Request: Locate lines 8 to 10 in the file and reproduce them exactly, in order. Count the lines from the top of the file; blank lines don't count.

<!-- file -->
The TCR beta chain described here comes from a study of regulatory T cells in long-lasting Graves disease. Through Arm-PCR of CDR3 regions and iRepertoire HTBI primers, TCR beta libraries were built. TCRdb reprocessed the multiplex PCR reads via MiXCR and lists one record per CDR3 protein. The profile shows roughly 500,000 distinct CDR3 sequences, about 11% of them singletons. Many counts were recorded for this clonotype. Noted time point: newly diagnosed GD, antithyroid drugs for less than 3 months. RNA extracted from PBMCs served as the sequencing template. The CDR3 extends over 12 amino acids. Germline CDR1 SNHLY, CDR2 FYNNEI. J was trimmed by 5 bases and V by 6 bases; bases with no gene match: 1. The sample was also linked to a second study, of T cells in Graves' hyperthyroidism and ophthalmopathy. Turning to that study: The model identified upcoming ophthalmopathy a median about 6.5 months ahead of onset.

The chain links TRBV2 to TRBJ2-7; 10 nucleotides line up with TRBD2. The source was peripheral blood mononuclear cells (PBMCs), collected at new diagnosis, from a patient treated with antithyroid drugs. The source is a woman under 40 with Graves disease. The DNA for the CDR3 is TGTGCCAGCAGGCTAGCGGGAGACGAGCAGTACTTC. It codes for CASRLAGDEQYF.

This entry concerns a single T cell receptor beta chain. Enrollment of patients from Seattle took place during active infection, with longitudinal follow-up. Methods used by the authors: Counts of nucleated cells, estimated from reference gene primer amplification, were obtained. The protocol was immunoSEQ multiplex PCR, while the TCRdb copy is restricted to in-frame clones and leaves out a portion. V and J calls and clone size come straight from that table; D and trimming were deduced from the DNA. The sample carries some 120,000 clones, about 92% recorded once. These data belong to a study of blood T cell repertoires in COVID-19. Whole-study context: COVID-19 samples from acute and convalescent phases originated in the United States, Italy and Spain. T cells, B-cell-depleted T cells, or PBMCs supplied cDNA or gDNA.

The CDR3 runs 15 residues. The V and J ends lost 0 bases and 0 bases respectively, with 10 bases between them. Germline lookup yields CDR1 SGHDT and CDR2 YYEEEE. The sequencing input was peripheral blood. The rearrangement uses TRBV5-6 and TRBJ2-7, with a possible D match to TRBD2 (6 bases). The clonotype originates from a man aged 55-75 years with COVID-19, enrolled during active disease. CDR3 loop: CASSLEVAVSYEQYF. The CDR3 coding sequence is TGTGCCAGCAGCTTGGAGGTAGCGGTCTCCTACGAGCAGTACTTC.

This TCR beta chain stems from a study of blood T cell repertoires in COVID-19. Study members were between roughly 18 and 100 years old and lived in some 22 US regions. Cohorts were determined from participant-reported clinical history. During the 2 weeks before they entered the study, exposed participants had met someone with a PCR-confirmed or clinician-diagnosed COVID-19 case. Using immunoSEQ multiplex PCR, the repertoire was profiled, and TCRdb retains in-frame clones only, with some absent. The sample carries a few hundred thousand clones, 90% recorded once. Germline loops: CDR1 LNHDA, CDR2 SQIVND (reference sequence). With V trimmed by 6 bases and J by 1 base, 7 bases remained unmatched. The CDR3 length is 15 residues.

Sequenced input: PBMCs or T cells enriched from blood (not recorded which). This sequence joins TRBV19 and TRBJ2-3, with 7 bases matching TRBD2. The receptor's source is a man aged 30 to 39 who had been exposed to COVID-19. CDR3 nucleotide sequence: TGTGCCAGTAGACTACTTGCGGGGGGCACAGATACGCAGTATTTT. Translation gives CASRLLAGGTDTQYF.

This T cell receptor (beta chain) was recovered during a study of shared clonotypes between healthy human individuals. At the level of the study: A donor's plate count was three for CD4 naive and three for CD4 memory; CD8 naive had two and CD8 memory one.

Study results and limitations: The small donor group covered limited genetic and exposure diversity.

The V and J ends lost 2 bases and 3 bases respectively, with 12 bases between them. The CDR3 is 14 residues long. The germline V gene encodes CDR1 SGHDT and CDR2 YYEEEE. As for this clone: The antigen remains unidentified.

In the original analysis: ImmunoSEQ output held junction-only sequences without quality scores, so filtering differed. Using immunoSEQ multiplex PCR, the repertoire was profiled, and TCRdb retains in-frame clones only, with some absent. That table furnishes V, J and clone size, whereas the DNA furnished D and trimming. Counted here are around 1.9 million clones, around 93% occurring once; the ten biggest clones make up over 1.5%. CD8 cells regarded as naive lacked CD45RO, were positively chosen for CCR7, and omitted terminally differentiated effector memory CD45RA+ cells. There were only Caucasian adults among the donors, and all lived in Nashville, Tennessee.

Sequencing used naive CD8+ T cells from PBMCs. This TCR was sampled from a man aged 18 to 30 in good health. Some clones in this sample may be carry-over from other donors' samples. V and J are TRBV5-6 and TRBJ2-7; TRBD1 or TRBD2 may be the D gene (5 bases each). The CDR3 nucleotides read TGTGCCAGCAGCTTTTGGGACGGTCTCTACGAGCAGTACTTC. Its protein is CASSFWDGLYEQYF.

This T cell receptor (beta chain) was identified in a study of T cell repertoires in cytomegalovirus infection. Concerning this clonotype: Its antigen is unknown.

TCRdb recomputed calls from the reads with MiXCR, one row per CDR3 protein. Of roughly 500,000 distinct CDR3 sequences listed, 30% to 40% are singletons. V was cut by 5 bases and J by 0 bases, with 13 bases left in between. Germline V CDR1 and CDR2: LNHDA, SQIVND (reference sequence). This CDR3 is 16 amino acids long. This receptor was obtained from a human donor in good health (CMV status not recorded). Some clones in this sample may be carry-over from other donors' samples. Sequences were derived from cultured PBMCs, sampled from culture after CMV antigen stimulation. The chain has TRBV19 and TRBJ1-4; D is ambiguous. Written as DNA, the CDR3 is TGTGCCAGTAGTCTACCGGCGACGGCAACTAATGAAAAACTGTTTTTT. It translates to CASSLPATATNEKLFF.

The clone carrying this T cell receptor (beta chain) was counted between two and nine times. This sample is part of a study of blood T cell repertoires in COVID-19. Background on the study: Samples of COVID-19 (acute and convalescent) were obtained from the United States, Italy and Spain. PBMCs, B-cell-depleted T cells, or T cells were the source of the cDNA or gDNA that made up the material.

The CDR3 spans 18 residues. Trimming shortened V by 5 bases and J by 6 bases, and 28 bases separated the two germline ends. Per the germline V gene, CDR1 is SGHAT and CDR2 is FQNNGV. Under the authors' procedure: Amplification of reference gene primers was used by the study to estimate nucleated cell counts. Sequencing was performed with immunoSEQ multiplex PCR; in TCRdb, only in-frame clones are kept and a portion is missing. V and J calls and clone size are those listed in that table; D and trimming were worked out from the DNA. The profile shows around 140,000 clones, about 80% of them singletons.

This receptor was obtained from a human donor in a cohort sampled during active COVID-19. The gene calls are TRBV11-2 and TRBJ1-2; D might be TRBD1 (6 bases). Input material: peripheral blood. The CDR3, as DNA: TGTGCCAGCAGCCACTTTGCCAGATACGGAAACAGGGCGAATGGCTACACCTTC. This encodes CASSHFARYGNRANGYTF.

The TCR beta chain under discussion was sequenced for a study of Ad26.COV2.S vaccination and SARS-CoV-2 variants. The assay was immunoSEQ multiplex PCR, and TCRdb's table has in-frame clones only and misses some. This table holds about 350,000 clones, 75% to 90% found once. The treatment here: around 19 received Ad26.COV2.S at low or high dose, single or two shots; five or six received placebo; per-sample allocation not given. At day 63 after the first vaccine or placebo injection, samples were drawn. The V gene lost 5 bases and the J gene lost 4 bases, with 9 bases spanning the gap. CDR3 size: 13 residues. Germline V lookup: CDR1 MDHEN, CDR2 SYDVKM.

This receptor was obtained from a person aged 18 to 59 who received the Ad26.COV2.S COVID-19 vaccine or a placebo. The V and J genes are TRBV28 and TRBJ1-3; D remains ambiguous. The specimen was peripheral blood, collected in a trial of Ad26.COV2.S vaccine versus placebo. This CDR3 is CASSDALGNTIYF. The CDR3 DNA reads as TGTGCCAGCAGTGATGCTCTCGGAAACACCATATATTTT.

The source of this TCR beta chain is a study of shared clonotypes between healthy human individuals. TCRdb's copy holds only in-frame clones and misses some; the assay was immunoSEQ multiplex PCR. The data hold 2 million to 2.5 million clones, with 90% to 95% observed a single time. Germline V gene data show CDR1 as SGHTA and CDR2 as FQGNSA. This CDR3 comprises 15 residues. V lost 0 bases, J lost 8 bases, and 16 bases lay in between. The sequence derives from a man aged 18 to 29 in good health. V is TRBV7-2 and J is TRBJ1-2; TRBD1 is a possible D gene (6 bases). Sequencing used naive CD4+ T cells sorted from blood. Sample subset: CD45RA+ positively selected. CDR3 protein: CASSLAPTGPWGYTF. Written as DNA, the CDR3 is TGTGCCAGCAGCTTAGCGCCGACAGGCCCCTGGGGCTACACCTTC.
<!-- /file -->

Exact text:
Study results and limitations: The small donor group covered limited genetic and exposure diversity.

The V and J ends lost 2 bases and 3 bases respectively, with 12 bases between them. The CDR3 is 14 residues long. The germline V gene encodes CDR1 SGHDT and CDR2 YYEEEE. As for this clone: The antigen remains unidentified.

In the original analysis: ImmunoSEQ output held junction-only sequences without quality scores, so filtering differed. Using immunoSEQ multiplex PCR, the repertoire was profiled, and TCRdb retains in-frame clones only, with some absent. That table furnishes V, J and clone size, whereas the DNA furnished D and trimming. Counted here are around 1.9 million clones, around 93% occurring once; the ten biggest clones make up over 1.5%. CD8 cells regarded as naive lacked CD45RO, were positively chosen for CCR7, and omitted terminally differentiated effector memory CD45RA+ cells. There were only Caucasian adults among the donors, and all lived in Nashville, Tennessee.